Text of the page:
Tuesday, May 06, 2008

Copenhagen, 30th April
To Copenhagen, for the European consultation on the forthcoming Ministerial Conference on Health Research that will be held in Bamako, Mali, this November. I’ve been engaged with this process for a while, through WHO EURO.
The conference follows on from one held in Mexico City in 2004. It will be important as it will contribute to the agenda for global health research in the next number of years. Hence, it is essential to get it right.
My concern is that we risk losing sight of the fact that it is a global conference, albeit one that is, in part, focused on Africa. I don’t want to diminish for one second the enormous need for health research in Africa and, in particular, the importance of building research capacity there, but we should not forget the needs of the rest of the world.
Last November, we organised a consultation on European priorities for Bamako at the conference of the European Public Health Association (later published in the
Eur J Public Health). We highlighted three priorities for research in Europe (on top of the ones that will be included anyway because of their global reach, such as tobacco and HIV). These were migration, aging, and alcohol, while we also flagged up the contribution that Europe could make to the rest of the world in research on complex chronic disorders, which will be the real challenge for everyone in the future, whether we are talking of diabetes or HIV or something else.
This time we were looking more widely, and the Danish Foreign Ministry had brought together what seemed to be over 100 people in their very attractive conference on the sea front in Copenhagen. I was arguing, in a panel discussion, that the health systems framework we will be using in the forthcoming Tallinn conference bears closer inspection. It highlights the beneficial reciprocal relationships between health systems, health, and wealth. Beyond that, I think we have three questions about capacity that are of concern to those of us working in Europe.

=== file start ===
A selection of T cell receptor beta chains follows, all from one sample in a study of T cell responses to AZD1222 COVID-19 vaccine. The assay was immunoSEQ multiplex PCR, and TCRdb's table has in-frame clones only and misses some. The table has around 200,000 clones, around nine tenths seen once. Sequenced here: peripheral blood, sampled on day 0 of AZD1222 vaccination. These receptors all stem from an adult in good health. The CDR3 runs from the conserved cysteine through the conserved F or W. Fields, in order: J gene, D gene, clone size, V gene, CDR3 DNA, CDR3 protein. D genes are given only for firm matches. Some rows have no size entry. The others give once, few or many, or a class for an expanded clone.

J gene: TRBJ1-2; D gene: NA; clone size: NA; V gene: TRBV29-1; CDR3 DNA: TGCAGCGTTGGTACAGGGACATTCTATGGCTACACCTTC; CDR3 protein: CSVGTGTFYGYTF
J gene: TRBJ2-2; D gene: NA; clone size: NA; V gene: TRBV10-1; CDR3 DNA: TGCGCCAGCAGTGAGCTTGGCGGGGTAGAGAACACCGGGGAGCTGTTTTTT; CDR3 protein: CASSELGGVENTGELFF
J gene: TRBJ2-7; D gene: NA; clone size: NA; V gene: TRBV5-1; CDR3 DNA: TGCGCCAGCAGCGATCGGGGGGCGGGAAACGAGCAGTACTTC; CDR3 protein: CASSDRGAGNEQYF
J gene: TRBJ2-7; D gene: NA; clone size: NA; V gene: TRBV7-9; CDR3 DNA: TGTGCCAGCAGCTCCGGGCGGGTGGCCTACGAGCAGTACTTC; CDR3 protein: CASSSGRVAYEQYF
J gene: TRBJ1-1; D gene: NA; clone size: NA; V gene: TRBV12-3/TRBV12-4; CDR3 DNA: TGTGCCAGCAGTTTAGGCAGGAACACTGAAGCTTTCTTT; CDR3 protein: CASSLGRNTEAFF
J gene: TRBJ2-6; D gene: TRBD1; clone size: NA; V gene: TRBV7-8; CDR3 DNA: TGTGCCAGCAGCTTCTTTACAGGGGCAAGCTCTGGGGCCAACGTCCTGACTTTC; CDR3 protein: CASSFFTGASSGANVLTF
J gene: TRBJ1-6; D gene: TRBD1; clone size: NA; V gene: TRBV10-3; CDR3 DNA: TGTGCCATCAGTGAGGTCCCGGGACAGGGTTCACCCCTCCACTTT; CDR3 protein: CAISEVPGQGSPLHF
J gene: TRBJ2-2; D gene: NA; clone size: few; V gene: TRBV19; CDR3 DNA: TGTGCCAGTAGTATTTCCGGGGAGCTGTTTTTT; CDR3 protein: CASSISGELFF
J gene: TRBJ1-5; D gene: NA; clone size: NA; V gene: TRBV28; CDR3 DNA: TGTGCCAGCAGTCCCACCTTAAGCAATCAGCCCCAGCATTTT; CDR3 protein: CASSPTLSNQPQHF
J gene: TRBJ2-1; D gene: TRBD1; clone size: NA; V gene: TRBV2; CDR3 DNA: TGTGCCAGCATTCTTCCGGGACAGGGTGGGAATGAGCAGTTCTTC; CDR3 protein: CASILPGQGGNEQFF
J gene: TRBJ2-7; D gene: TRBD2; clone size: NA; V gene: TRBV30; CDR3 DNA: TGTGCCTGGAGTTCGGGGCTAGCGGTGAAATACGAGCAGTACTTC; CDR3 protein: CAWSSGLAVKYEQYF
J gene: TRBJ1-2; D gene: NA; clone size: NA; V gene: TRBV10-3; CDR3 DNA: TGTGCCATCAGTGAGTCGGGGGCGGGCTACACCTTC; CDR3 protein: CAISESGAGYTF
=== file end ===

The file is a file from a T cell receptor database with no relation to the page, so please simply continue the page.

• First, how can we get the basic data in place, by which I mean regular health examination and health interview surveys, that are comparable across all of Europe? These are being developed but we are already so far behind the USA.
  • Second, how can we establish better links between research and policy? Obviously I would say that the European Observatory is a good model but we also need to learn much more from the Canadians with their knowledge brokers.
  • Third, how can we build up research capacity in our own neighbourhood. Research capacity in many parts of the former Soviet Union or in the Middle East or North Africa is far weaker than in countries like Uganda or Tanzania.
So at Bamako I hope that Africa does get attention – it deserves it. But we should not forget the rest of the world.

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